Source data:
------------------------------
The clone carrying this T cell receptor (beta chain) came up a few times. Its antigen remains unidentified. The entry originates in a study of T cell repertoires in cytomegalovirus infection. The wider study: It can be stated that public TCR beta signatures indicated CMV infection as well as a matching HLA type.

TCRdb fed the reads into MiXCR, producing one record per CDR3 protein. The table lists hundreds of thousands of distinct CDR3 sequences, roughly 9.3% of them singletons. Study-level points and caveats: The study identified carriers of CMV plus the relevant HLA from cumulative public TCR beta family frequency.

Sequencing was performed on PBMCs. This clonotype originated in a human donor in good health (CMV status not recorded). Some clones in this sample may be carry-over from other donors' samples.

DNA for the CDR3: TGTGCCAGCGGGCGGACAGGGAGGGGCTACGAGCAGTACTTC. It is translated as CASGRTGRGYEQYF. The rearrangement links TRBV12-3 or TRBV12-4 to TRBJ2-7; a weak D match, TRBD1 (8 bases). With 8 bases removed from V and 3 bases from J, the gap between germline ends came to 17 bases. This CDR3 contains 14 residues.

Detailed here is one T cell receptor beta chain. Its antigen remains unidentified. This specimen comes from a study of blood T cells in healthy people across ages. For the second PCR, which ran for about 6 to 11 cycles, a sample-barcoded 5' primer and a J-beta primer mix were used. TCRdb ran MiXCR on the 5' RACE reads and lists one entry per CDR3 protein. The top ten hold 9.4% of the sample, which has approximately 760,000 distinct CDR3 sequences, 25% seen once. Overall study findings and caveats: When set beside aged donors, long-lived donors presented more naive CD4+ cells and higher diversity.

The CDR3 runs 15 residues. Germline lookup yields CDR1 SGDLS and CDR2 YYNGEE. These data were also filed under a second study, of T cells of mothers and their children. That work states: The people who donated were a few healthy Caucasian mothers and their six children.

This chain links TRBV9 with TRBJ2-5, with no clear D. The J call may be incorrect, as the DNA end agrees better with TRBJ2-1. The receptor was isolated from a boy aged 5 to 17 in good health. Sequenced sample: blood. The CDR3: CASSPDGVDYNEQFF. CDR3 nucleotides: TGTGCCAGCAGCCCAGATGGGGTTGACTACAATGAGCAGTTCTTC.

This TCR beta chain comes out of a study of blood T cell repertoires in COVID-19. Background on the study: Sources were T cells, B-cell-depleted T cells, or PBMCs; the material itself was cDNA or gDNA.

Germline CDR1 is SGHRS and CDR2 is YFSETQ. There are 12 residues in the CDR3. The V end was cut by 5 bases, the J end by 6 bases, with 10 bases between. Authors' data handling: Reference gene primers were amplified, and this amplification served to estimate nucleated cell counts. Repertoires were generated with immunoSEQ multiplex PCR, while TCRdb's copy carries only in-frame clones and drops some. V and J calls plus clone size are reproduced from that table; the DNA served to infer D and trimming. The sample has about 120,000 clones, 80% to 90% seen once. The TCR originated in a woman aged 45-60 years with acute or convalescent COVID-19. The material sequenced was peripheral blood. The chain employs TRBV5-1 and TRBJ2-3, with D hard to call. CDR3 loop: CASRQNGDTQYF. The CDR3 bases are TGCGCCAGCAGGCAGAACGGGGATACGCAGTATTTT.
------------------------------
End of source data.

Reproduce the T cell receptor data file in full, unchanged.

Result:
The clone carrying this T cell receptor (beta chain) came up a few times. Its antigen remains unidentified. The entry originates in a study of T cell repertoires in cytomegalovirus infection. The wider study: It can be stated that public TCR beta signatures indicated CMV infection as well as a matching HLA type.

TCRdb fed the reads into MiXCR, producing one record per CDR3 protein. The table lists hundreds of thousands of distinct CDR3 sequences, roughly 9.3% of them singletons. Study-level points and caveats: The study identified carriers of CMV plus the relevant HLA from cumulative public TCR beta family frequency.

Sequencing was performed on PBMCs. This clonotype originated in a human donor in good health (CMV status not recorded). Some clones in this sample may be carry-over from other donors' samples.

DNA for the CDR3: TGTGCCAGCGGGCGGACAGGGAGGGGCTACGAGCAGTACTTC. It is translated as CASGRTGRGYEQYF. The rearrangement links TRBV12-3 or TRBV12-4 to TRBJ2-7; a weak D match, TRBD1 (8 bases). With 8 bases removed from V and 3 bases from J, the gap between germline ends came to 17 bases. This CDR3 contains 14 residues.

Detailed here is one T cell receptor beta chain. Its antigen remains unidentified. This specimen comes from a study of blood T cells in healthy people across ages. For the second PCR, which ran for about 6 to 11 cycles, a sample-barcoded 5' primer and a J-beta primer mix were used. TCRdb ran MiXCR on the 5' RACE reads and lists one entry per CDR3 protein. The top ten hold 9.4% of the sample, which has approximately 760,000 distinct CDR3 sequences, 25% seen once. Overall study findings and caveats: When set beside aged donors, long-lived donors presented more naive CD4+ cells and higher diversity.

The CDR3 runs 15 residues. Germline lookup yields CDR1 SGDLS and CDR2 YYNGEE. These data were also filed under a second study, of T cells of mothers and their children. That work states: The people who donated were a few healthy Caucasian mothers and their six children.

This chain links TRBV9 with TRBJ2-5, with no clear D. The J call may be incorrect, as the DNA end agrees better with TRBJ2-1. The receptor was isolated from a boy aged 5 to 17 in good health. Sequenced sample: blood. The CDR3: CASSPDGVDYNEQFF. CDR3 nucleotides: TGTGCCAGCAGCCCAGATGGGGTTGACTACAATGAGCAGTTCTTC.

This TCR beta chain comes out of a study of blood T cell repertoires in COVID-19. Background on the study: Sources were T cells, B-cell-depleted T cells, or PBMCs; the material itself was cDNA or gDNA.

Germline CDR1 is SGHRS and CDR2 is YFSETQ. There are 12 residues in the CDR3. The V end was cut by 5 bases, the J end by 6 bases, with 10 bases between. Authors' data handling: Reference gene primers were amplified, and this amplification served to estimate nucleated cell counts. Repertoires were generated with immunoSEQ multiplex PCR, while TCRdb's copy carries only in-frame clones and drops some. V and J calls plus clone size are reproduced from that table; the DNA served to infer D and trimming. The sample has about 120,000 clones, 80% to 90% seen once. The TCR originated in a woman aged 45-60 years with acute or convalescent COVID-19. The material sequenced was peripheral blood. The chain employs TRBV5-1 and TRBJ2-3, with D hard to call. CDR3 loop: CASRQNGDTQYF. The CDR3 bases are TGCGCCAGCAGGCAGAACGGGGATACGCAGTATTTT.